With the decline of coercion the claim of Conscience rose, and the ground abandoned by the inquisitor was gained by the individual. There was less reason then for men to be cast of the same type; there was a more vigorous growth of independent character, and a conscious control over its formation. The knowledge of good and evil was not an exclusive and sublime prerogative assigned to states, or nations, or majorities. When it had been defined and recognised as something divine in human nature, its action was to limit power by causing the sovereign voice within to be heard above the expressed will and settled custom of surrounding men. By that hypothesis, the soul became more sacred than the state, because it receives light from above, as well as because its concerns are eternal, and out of all proportion with the common interests of government. That is the root from which liberty of Conscience was developed, and all other liberty needed to confine the sphere of power, in order that it may not challenge the supremacy of that which is highest and best in man.

Mr. Ha-Redeye says he wants to protect individual rights, and is wary of majoritarian institutions’ failings in this regard. And yet, at the same time, he anoints another institution of the state as the definitive moral authority, thereby denying what Lord Acton saw as the very basis for individual rights in the first place ― the fact that there can be no definitive moral authorities (at least on Earth) outside of each person’s conscience. Mr. Ha-Redeye claims that states and nations, if not also majorities, enjoy “the sublime prerogative” of “the knowledge of good and evil”. But if they do, why would they not impose their views on the citizens (or rather, the subjects) ― by inquisitorial means if need be?

Now, Mr. Ha-Redeye and those who agree with him, if anyone really does, might argue that by exalting the Supreme Court as the “definitive moral authority” they do not mean to give power to the state. They may well share what I have described here as the Canadian tendency not to think of courts as being part of the state at all, but to see them as the citizens’ agents and protectors against the state. To a greater extent than I did in that post, I now think that this tendency is an error. As I said then, courts are of course different in important ways from the state’s other components in that they give individuals more opportunities to be heard. Nevertheless, they are a part of the state’s machinery of coercion, and those who forget this only increase the courts’ power over them.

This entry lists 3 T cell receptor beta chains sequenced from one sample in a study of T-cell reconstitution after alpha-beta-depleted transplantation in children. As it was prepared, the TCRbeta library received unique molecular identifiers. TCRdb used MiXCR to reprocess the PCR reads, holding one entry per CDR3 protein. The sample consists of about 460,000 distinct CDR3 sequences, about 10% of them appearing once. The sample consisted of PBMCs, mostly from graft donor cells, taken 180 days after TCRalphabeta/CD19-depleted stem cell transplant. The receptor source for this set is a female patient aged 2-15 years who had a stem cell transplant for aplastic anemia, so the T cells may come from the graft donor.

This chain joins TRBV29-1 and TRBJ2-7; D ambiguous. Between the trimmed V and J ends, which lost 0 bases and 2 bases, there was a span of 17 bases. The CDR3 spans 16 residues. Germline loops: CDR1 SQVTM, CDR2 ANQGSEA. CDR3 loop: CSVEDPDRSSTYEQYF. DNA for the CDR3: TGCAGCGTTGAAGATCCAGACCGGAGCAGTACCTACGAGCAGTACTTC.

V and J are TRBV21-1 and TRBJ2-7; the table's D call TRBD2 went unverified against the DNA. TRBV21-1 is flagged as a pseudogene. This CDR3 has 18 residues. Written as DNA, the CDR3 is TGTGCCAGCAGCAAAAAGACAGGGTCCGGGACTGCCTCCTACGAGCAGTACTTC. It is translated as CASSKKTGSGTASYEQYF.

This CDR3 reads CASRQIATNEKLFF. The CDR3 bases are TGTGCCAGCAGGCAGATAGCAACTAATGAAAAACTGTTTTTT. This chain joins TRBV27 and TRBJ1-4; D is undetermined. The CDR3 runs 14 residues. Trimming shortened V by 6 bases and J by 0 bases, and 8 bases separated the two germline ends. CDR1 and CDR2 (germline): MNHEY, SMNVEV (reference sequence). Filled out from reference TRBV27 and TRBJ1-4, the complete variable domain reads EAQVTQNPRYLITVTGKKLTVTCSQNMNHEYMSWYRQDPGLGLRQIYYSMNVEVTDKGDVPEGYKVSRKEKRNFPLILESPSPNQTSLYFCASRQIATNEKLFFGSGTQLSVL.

To be clear, I believe that the courts have a very important role to play in ensuring that “states, nations, and majorities” cannot constitute themselves into supreme arbiters of morality; that the voice within is more important than what W.H. Auden so aptly described as “the loud, angry crowd/ very angry and very loud/ [saying] law is we”; and that the sphere of power must accordingly be confined. But the sphere of judicial power must be confined no less than the spheres of its legislative and executive brethren. The courts have no more title than parliaments or kings to the prerogative of the knowledge of good and evil. If we grant them this title, then we will well and truly have a “juristocracy”, and the rights we claim for ourselves will be no more than serfs’ boasts about the wonders of life under the heel of their beneficent lord.

State v. Conscience

Freedom of conscience, state authority, and the case of the citizenship oath

As I had already mentioned, last week I spoke at a discussion on freedom of conscience that the Runnymede Society organized at McGill on Tuesday. It was a lot of fun, and as always at McGill there were some great questions from the students who came out. For those of my readers who weren’t there though, I thought I’d post my prepared remarks. I ended up moving a few things around in the presentation, but this is close enough to the substance of what I said. Those of you who have followed my posts on the citizenship oath probably won’t find much that’s new here, but if you’ve missed them, this is a flavour.

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The idea of freedom of conscience has been in conflict with state authority for as long as it existed, which is to say about 500 years. (Since it’s the Runnymede Society that has invited us here, I would have loved to say something about the Magna Carta ― but although freedom of the Church is the very first article of the Great Charter, there is nothing there about freedom of conscience, or for that matter about other “fundamental rights” protected by section 2 of its Canadian descendant. Indeed, the development of the very idea of conscience is associated with Aquinas, who was only born 10 years after the Magna Carta was issued.)